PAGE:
Iraqi forces were inching to within striking distance of eastern Mosul yesterday as defence chiefs from the US-led coalition met in Paris to review the offensive on the militant bastion.
The United Nations said it had received reports of a new series of atrocities by the Islamic State group (IS) as troops close in on its last major urban stronghold in Iraq.
With the Mosul battle in its second week, French President Francois Hollande called for the coalition to prepare for the aftermath and the next stages of the campaign against the militants.
Forces from the elite counter-terrorism service (CTS) retook areas close to the eastern outskirts of Mosul.
“On our front, we have advanced to within 5 or 6km of Mosul,” their commander, General Abdelghani al-Assadi, said.
“We must now co-ordinate with forces on other fronts to launch a co-ordinated” attack on Mosul, he said, speaking from the Christian town of Bartalla.
Kurdish peshmerga forces are making gains on the northeastern front, but federal forces advancing from the south have some way to go before reaching the outskirts.
Meanwhile, thousands of men from the Hashed al-Shaabi paramilitary umbrella group dominated by Tehran-backed Shia militias were preparing for a push to the west of mainly Sunni Mosul.
The Hashed’s mission will be to “cut off and prevent the escape of (IS) towards Syria and fully isolate Mosul from Syria”, said Jawwad al-Tulaibawi, spokesman for the Asaib Ahl al-Haq militia.
“We expect that it will be a difficult and fierce battle,” he said.
Iraqi Kurds and Sunni Arab politicians have opposed the Hashed’s participation in the operation, as has Turkey, which has a military presence east of Mosul despite repeated demands by Baghdad to withdraw its forces.
Tensions have risen between Baghdad and Ankara, whose foreign minister, Mevlut Cavusoglu, warned yesterday that if there is a threat to Turkey, “we are ready to use all our resources including a ground operation”.
As Iraqi forces advance, the United Nations said it has received reports of dozens of execution-type killings by IS in Nineveh province, of which Mosul is the capital.
Citing preliminary reports, the UN said those killed included 50 police officers who had been held hostage.
In Paris, French Defence Minister Jean-Yves Le Drian was meeting coalition counterparts, including Pentagon chief Ashton Carter, to review the war on IS after more than two years of air strikes, training and on-the-ground military advisers.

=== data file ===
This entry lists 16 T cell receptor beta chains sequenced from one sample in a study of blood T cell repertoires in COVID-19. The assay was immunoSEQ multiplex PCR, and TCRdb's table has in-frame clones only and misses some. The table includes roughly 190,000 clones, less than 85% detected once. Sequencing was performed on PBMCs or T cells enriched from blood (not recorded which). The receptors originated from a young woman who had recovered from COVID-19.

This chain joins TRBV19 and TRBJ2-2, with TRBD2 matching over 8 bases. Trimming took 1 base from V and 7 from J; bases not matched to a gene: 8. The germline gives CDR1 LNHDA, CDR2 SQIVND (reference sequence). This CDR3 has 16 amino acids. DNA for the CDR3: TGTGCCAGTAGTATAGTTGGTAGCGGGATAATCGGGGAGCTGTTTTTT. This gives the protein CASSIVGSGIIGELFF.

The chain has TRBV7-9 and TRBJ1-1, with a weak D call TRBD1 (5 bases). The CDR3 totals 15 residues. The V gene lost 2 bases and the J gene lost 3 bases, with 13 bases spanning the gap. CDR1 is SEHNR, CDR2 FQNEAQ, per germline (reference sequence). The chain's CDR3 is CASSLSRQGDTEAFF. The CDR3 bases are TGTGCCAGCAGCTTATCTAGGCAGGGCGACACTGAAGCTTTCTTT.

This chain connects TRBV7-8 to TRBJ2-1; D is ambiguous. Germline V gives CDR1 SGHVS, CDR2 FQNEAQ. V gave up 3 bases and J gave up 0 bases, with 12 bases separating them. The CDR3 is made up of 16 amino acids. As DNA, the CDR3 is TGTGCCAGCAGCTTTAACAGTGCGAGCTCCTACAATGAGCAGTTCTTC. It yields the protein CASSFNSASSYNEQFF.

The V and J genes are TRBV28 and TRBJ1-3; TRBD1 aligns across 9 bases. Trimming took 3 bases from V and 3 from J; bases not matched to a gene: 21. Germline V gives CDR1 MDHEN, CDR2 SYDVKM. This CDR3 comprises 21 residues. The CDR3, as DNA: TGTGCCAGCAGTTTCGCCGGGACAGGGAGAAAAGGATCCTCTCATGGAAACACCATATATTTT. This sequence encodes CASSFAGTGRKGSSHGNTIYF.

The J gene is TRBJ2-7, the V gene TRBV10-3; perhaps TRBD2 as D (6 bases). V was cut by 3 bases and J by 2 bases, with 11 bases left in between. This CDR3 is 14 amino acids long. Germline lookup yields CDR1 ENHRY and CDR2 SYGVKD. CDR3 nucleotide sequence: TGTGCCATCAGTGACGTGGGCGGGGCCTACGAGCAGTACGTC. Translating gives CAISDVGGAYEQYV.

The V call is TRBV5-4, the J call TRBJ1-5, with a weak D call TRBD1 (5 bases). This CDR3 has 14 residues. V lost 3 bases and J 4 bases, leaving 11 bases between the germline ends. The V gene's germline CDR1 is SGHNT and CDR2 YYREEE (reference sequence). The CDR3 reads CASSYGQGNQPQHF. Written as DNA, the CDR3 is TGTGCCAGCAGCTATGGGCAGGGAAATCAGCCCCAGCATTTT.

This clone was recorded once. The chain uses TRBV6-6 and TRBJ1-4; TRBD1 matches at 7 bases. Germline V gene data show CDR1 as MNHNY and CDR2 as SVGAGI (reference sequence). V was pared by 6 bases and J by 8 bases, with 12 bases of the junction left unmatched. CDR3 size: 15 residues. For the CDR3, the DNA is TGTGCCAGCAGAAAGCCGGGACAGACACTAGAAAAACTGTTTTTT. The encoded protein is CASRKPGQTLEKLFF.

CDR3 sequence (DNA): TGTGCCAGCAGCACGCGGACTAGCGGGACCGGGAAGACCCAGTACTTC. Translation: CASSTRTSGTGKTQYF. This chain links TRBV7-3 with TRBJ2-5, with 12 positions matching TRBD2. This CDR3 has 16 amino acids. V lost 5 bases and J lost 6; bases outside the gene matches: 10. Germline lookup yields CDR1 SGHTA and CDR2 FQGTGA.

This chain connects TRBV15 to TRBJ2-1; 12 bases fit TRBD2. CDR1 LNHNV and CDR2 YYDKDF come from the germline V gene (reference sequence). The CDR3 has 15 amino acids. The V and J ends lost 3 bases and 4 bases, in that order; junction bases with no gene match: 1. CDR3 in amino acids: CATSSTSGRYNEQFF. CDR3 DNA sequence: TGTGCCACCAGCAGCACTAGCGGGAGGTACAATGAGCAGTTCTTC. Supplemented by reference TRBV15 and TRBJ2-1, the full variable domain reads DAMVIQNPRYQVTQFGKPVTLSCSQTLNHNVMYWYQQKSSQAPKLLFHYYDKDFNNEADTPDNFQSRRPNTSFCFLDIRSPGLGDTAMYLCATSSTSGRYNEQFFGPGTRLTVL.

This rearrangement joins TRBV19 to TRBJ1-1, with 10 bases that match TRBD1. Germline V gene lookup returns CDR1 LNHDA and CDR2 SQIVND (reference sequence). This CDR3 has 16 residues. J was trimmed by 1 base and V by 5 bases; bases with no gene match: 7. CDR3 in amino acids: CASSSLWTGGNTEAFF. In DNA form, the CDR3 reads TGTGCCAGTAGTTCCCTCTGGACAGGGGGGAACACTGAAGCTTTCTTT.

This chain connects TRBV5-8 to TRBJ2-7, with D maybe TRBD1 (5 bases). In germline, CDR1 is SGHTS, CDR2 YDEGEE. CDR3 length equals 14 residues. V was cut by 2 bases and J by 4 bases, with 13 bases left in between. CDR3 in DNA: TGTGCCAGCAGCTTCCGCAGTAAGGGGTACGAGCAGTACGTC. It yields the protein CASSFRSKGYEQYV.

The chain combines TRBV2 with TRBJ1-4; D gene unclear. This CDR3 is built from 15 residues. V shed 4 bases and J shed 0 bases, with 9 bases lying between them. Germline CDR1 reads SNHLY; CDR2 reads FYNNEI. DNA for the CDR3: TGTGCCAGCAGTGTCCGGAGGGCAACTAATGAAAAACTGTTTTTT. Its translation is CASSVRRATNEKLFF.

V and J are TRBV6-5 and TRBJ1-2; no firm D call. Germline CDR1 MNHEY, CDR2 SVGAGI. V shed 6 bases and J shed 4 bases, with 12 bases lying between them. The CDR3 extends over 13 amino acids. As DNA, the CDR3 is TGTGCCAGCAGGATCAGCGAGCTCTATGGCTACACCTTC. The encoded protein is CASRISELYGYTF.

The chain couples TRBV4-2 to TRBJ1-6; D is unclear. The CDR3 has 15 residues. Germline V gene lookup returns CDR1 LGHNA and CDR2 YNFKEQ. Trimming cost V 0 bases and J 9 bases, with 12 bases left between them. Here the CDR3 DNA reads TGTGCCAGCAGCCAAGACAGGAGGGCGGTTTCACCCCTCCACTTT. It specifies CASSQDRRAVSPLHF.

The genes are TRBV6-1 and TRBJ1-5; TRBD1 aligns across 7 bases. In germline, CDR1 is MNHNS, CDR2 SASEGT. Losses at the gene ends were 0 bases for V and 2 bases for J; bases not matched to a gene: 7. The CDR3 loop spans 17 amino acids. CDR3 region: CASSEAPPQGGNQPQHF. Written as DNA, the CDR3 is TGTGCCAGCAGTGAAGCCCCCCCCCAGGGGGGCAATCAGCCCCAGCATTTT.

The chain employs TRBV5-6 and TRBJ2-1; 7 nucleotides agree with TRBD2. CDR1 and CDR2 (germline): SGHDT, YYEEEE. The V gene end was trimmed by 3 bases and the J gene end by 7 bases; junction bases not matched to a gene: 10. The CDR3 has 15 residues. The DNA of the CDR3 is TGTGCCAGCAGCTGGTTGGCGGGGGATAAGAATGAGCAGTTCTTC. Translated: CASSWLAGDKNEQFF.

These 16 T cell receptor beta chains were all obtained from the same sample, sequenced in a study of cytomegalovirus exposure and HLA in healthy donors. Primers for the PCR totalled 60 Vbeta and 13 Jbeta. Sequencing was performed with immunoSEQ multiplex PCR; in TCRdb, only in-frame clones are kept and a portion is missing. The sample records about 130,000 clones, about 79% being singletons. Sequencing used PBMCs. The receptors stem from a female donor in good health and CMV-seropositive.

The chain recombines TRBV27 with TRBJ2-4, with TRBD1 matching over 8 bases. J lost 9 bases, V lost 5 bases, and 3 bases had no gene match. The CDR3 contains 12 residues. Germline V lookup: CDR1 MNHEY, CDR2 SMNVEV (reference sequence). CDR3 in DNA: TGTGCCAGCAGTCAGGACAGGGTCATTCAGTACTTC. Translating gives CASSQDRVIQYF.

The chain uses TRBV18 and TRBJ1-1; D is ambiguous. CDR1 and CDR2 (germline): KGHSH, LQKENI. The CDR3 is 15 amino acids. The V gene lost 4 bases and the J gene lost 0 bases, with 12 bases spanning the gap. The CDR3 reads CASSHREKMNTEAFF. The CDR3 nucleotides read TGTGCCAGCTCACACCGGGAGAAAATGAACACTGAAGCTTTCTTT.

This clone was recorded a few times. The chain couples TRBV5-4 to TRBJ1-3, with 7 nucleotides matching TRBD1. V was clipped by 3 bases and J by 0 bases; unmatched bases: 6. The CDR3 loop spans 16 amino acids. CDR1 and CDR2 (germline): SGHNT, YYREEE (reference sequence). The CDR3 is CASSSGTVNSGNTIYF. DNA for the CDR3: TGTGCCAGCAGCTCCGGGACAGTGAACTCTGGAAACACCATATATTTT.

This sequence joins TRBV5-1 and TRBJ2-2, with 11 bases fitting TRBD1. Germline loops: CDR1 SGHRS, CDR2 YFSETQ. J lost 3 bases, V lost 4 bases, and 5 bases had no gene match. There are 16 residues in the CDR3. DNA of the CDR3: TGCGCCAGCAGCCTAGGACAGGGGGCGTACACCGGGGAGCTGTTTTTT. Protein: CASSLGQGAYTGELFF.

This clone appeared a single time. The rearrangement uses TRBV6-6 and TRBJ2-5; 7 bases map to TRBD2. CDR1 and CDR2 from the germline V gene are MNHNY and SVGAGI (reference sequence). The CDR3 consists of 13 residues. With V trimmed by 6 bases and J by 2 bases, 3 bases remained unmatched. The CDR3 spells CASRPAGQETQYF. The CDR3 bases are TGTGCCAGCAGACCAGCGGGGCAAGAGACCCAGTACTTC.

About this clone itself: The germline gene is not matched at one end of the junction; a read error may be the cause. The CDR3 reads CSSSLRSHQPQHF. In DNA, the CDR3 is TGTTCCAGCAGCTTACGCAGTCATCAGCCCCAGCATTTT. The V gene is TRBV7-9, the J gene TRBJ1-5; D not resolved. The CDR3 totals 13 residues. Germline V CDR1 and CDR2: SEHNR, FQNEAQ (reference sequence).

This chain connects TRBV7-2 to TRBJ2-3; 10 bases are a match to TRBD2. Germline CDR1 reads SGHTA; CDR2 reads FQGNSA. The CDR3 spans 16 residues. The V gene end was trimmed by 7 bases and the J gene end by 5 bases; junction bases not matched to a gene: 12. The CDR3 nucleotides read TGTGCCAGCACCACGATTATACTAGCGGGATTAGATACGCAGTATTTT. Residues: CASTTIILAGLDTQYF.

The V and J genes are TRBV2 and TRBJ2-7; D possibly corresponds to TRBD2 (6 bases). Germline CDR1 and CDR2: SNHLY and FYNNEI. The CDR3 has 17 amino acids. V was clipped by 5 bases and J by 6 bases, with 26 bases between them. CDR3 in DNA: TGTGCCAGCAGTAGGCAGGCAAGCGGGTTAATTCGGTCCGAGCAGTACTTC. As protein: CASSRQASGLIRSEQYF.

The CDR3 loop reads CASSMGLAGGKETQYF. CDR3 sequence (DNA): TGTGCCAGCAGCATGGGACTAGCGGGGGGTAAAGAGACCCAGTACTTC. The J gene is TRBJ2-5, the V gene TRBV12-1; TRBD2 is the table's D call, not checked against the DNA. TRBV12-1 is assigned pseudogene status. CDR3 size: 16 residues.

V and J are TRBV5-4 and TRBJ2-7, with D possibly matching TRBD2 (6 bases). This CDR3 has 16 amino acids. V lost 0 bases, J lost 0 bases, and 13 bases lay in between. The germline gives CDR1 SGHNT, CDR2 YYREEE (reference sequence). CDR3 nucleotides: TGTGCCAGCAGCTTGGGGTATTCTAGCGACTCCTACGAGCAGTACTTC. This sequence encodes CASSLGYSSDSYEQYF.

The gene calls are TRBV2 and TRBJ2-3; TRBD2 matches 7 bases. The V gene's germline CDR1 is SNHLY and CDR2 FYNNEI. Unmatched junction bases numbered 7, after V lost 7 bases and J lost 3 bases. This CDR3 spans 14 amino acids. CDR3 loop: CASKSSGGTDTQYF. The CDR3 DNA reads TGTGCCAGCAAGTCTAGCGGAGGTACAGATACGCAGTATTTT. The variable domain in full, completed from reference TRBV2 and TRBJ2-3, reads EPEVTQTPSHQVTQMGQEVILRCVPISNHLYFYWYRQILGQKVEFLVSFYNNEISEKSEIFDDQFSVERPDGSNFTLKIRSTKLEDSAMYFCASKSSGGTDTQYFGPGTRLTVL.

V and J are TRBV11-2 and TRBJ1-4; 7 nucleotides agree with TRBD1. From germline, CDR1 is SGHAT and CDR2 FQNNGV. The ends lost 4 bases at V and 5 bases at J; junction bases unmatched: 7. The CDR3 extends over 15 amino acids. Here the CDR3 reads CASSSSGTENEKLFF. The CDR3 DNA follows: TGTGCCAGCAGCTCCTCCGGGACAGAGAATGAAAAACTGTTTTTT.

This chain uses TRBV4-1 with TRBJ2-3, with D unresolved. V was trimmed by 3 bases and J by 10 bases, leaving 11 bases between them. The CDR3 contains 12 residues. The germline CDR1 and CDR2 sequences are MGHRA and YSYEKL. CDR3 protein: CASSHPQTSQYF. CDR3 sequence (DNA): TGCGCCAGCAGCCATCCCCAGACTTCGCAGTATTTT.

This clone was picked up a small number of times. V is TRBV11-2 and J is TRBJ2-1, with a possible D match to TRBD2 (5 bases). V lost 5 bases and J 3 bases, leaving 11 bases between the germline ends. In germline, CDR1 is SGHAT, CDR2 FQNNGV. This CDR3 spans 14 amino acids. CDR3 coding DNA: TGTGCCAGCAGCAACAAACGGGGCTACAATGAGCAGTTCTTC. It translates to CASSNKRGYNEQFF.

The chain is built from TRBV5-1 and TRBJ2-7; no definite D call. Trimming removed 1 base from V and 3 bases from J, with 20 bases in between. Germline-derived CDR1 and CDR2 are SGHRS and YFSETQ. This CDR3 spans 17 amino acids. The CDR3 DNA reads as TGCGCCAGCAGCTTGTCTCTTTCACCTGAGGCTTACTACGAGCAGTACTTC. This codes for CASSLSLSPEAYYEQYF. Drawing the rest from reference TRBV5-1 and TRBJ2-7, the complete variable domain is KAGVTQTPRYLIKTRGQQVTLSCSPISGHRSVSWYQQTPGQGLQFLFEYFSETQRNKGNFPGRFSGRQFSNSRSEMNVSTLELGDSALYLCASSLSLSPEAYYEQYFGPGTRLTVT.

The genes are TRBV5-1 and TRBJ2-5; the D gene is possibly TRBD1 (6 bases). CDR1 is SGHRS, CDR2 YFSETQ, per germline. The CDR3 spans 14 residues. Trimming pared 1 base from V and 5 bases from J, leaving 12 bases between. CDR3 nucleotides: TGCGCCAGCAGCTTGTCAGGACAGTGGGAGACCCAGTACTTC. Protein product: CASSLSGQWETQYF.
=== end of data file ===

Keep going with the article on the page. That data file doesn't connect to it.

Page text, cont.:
Besides co-ordinating their support for the forces closing in on Mosul, ministers will also attempt to iron out differences over priorities in the campaign.
France is keen to tackle the militants’ Syria bastion Raqa, where a large number of French foreign fighters in IS ranks are stationed.
As the ministers met, Hollande warned that “the recapture is not an end in itself. We must already anticipate the consequences of the fall of Mosul.”
“What is at stake is the political future of the city, the region and Iraq,” Hollande said, calling for “all ethnic and religious groups” to have a say in the future running of Mosul.
He also called on the ministers to set out “the stages of the next operations” against IS, namely retaking Raqa.
While the militants in Mosul are outnumbered about 10 to one, there are insufficient forces available to take on the estimated 3,000-4,000 IS fighters in Raqa.
Seeking to draw attention away from the Mosul campaign, IS has staged attacks in the northern city of Kirkuk and western town of Rutba in recent days.
Militants seized two neighbourhoods in Rutba, but officials said that as of yesterday it was fully back in government hands.
Senior Iraqi and US military officials have reported that IS leaders are already trying to leave Mosul to reach the Syrian side of their “caliphate”.
But a senior official close to Le Drian said a few hundred IS fighters recently moved in the opposite direction, reinforcing the estimated 3,000 to 5,000 militants defending Mosul.
IS had shown increasing pragmatism in recent battles, tending to fall back in the face of superior firepower.
But with its claim to run a “caliphate” losing credibility with every new loss of territory, IS has mounted a fierce and well-organised resistance in the fight for Mosul.
The city is where IS supremo Abu Bakr al-Baghdadi proclaimed the cross-border “caliphate” in June 2014, and its loss could spell the end of the group’s days as a land-holding force in the Iraqi part.
In Moscow yesterday, Russian Foreign Minister Sergei Lavrov equated US support for Iraqi efforts to recapture Mosul with Russian backing of a Syrian government offensive to seize rebel-held east Aleppo.